The 18-year-old Bloomfield native is currently serving as secretary of her FFA chapter. Additionally, she helps on the family’s corn, soybean and cattle farm. In addition to her future career in agriculture, Bodkins is personally invested in the industry. She and a sibling recently purchased several breeding heifers to start their own cow-calf herd.
“There are so many more people to feed now. Agriculture will have to continue to improve,” she says. “Iowa is a good place for agriculture to be.”
Bodkins isn’t the only one excited about the future of agriculture. In fact, 97% of Iowa FFA members say they have a positive or very positive attitude about the future of agriculture in the state. Of the 194 respondents, 77% indicated they would like to farm after completing their education and 89% of those would like to raise livestock.
Three-fourths of those surveyed are interested in production agriculture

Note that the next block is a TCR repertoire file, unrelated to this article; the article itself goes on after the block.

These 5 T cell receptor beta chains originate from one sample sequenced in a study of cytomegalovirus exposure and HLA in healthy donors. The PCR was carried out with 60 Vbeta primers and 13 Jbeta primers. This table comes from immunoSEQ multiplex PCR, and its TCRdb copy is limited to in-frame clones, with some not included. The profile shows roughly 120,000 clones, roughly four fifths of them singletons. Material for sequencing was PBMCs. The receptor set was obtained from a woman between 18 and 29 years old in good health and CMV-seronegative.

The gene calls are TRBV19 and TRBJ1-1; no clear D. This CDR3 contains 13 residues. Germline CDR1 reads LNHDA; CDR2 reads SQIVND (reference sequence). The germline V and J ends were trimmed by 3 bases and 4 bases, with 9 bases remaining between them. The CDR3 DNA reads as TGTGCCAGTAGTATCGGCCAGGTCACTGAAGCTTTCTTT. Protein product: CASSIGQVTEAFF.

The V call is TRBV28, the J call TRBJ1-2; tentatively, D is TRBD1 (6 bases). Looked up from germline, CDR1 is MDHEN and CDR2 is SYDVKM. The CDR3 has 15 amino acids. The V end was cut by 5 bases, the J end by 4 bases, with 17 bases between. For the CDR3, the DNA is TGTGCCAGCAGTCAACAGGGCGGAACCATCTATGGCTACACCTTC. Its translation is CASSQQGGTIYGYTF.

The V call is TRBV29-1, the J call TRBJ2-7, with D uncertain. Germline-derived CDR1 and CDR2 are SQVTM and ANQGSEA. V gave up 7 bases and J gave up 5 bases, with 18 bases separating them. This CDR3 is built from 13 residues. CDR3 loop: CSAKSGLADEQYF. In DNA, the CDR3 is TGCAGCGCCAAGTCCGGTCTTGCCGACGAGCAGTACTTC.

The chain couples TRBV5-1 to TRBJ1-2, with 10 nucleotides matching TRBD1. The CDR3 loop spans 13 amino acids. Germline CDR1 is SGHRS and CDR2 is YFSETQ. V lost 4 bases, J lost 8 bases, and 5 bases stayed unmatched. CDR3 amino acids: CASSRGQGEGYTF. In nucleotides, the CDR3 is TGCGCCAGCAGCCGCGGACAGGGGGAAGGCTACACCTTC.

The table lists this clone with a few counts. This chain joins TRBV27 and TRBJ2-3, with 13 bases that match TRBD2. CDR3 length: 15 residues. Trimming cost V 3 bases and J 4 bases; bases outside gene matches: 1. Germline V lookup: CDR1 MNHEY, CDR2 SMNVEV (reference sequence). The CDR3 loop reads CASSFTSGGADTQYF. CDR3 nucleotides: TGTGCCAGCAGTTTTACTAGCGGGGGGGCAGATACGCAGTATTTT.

Hartley-Melvin-Sanborn senior Austin Peterson is one of them. “Farming is in my blood,” he said. “You have so many different careers all in one – some days you’re a mechanic, other days you’re a market analyst, or teacher, or vet.” In addition to serving as president of the local FFA chapter, Peterson works on the family farm, helping at the feedlot and with the corn, soybean and alfalfa operations. Additionally, the young entrepreneur manages a hog barn, works for other area farmers and is in the process of starting his own cow-calf herd.